These thoughts of doubt stop abruptly like a car slamming on its brakes as the teacher, Nick, enters the room. He glides through the door and his presence commands everyone’s attention. You can’t help but pay attention to Nick. He is the founder of the company, and a critically acclaimed choreographer. He is extremely successful in his field, which makes him a very strict teacher. Nick is followed by another man who tightly grasps sheet music and slides onto the bench behind the mahogany piano tucked in the corner. The pianist cracks his knuckles, shakes out his hands, and prepares to play.

 

Nick chooses a spot at the barre and every dancer in the crowded room flocks towards him, trembling with the anticipation of witnessing his genius choreography. We learn the first combination of the day: simple pliés. I take it all in and return to my spot. I focus on every sensation: my hips rotating outward inside their sockets, my knees bending as deeply as they can while still keeping my heels rooted into the ground, my ribcage and arms extending upward to resist and oppose the downward motion of the rest of my body, and my heart pounding out of my chest- an internal metronome keeping time with the notes sailing out of the piano.

 

Nick struts around the room, adjusting each minute detail like the position of a fingertip to his exact liking. He strides towards me with his critical eye observing each element of my movement. As he approaches, I tense up and prepare myself for the corrections I think I am about to receive. “Turn out more. Roll your shoulders back. Lift your chin. Straighten your spine. Level your hips. Don’t pronate your feet,” I expect to hear. Instead, Nick smiles warmly and says, “You’re doing a great job! Welcome to the summer apprentice workshop. The company and I are happy to have you here. Oh and also- you can breathe!”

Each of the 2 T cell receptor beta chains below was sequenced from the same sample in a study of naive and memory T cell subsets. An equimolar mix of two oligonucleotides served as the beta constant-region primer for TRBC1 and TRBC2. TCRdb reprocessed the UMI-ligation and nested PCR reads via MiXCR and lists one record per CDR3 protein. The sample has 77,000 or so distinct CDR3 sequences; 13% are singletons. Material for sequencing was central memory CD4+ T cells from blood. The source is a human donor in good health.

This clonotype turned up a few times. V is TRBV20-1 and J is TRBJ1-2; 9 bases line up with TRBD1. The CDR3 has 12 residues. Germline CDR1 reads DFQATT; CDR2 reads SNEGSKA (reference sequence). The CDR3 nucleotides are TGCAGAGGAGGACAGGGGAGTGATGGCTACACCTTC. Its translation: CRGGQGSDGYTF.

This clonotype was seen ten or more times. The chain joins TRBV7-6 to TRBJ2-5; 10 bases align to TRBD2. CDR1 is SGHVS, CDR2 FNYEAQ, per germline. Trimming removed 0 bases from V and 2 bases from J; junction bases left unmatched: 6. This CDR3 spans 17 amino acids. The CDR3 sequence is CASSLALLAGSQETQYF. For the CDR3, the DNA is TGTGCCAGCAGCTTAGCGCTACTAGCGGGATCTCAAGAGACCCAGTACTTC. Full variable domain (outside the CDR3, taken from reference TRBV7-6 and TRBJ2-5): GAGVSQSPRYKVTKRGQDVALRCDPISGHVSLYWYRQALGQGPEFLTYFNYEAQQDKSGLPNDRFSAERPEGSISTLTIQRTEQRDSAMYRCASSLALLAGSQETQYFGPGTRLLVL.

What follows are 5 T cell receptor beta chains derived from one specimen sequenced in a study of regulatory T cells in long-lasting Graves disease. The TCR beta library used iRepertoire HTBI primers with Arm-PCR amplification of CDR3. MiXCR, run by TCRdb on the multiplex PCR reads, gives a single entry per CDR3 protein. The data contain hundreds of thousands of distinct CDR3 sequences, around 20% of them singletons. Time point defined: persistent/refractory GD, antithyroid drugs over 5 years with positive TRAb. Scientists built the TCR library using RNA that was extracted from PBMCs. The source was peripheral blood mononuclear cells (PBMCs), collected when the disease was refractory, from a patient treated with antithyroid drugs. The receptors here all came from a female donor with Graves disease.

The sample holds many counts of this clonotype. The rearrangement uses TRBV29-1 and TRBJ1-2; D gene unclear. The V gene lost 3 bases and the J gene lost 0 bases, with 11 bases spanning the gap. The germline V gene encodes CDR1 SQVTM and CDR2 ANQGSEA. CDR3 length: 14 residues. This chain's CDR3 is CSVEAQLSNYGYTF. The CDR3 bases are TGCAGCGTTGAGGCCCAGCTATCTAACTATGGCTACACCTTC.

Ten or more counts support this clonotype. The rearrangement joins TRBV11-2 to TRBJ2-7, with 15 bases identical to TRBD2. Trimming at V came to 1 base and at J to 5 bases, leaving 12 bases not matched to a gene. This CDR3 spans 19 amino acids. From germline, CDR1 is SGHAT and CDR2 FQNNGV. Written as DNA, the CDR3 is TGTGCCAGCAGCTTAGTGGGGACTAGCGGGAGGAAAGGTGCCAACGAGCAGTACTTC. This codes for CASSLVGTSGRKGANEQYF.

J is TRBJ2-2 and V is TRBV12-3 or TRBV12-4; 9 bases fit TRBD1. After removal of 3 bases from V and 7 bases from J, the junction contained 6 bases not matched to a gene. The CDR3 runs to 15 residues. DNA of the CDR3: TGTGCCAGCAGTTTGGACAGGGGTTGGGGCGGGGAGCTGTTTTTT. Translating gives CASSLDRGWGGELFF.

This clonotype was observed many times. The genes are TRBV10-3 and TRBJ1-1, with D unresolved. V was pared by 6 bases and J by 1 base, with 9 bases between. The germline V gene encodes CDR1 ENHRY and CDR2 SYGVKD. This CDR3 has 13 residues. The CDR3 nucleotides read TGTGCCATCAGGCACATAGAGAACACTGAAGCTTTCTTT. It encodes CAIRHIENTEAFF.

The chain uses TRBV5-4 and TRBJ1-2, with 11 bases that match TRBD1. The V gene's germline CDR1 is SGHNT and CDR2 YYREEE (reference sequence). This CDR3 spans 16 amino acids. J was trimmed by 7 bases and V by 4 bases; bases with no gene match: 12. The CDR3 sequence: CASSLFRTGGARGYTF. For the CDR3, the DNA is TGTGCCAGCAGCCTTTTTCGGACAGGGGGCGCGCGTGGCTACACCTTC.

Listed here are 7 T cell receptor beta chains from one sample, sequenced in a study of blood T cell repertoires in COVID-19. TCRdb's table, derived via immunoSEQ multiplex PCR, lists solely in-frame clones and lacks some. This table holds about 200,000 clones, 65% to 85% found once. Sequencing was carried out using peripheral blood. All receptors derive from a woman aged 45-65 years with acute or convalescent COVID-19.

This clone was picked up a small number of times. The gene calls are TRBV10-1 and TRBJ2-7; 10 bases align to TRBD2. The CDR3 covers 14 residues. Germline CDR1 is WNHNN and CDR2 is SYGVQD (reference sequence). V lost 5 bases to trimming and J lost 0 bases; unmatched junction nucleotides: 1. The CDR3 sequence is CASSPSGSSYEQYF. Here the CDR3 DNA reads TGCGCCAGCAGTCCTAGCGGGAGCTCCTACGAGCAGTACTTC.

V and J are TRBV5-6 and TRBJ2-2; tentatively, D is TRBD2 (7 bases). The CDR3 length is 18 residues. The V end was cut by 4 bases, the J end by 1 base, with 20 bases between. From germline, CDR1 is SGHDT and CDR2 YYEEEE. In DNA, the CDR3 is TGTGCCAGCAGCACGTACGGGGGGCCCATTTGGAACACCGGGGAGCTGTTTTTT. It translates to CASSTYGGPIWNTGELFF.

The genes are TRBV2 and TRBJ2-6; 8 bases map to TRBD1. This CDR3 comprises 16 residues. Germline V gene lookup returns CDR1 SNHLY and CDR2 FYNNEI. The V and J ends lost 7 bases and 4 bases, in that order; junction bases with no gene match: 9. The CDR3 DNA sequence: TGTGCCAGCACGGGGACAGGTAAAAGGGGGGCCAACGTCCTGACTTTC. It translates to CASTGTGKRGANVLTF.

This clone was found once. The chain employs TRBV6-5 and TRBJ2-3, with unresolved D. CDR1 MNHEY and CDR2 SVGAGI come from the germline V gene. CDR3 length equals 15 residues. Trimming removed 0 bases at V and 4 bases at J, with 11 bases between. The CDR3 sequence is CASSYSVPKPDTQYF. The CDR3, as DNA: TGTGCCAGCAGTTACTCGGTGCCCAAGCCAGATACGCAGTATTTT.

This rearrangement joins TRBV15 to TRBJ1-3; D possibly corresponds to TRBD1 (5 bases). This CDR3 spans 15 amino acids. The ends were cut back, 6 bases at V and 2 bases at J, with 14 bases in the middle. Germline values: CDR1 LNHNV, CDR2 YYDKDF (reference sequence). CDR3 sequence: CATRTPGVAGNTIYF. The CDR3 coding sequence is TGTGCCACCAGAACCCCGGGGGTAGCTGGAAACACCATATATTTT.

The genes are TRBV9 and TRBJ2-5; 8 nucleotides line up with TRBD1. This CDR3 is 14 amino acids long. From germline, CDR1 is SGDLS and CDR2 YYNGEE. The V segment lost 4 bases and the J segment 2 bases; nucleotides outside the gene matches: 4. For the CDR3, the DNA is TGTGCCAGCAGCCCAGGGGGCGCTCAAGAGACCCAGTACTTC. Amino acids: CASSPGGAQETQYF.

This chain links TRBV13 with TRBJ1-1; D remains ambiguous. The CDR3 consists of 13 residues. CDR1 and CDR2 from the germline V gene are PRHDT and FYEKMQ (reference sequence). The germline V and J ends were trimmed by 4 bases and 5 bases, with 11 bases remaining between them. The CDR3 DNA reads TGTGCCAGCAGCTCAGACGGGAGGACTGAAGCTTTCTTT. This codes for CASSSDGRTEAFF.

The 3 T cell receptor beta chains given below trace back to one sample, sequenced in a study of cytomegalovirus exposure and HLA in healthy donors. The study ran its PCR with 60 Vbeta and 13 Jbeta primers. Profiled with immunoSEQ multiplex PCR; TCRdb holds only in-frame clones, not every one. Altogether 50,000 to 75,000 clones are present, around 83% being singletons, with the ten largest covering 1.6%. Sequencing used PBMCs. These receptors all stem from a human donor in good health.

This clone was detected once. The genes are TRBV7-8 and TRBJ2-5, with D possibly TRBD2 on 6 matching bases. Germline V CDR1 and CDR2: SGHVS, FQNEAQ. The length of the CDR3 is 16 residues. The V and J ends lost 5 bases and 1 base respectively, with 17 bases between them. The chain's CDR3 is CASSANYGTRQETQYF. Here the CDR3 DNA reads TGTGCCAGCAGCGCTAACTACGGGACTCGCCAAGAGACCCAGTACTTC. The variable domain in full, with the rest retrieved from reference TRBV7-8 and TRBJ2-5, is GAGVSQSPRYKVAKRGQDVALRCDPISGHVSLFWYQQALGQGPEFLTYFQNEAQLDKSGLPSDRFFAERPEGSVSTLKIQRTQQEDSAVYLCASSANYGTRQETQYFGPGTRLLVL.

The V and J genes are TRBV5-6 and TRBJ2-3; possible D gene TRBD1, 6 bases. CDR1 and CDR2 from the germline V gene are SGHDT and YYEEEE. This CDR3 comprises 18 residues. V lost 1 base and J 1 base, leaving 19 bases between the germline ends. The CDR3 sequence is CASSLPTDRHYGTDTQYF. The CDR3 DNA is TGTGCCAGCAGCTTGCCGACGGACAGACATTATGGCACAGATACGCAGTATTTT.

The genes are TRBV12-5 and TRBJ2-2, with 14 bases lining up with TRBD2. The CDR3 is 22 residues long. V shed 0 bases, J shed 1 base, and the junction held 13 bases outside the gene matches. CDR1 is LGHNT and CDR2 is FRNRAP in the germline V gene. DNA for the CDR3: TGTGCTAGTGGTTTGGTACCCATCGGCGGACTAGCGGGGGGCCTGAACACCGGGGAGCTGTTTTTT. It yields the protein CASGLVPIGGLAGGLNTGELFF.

“Ahhhhhhhhhhhhhh, “ I quietly exhale, deflating all of the tension from my body like a balloon releasing helium. His warmth melts away my icy paralysis of worries and doubts. A weight is thrusted off of my shoulders as my breathing slows, my heart rate calms down, and my movement starts to feel eased and free.  I auditioned for this intensive, and I was accepted into the program. Nick saw my potential and ability and thought I would be able to hold my own in a room full of seasoned professionals. But the only way I will succeed in program is if I stop doubting my own ability. If I just focus on each visceral reaction within myself, I’ll be just fine.


The author's comments:

I wrote this piece after attending a dance intensive this past summer with a professional dance company. I am not a professional, just a student still in high school. After I had auditioned, they raised the minimum age to 18, and I was only 17, but I was still accepted into it. I didn't know I was going to be the youngest one there. The next closest person in age was a senior in college, but most of the dancers were professionals in their late twenties of early thirties. Understandably, I felt vert nervous and self-concious about my age and ability walking into that ballet class on the very first day.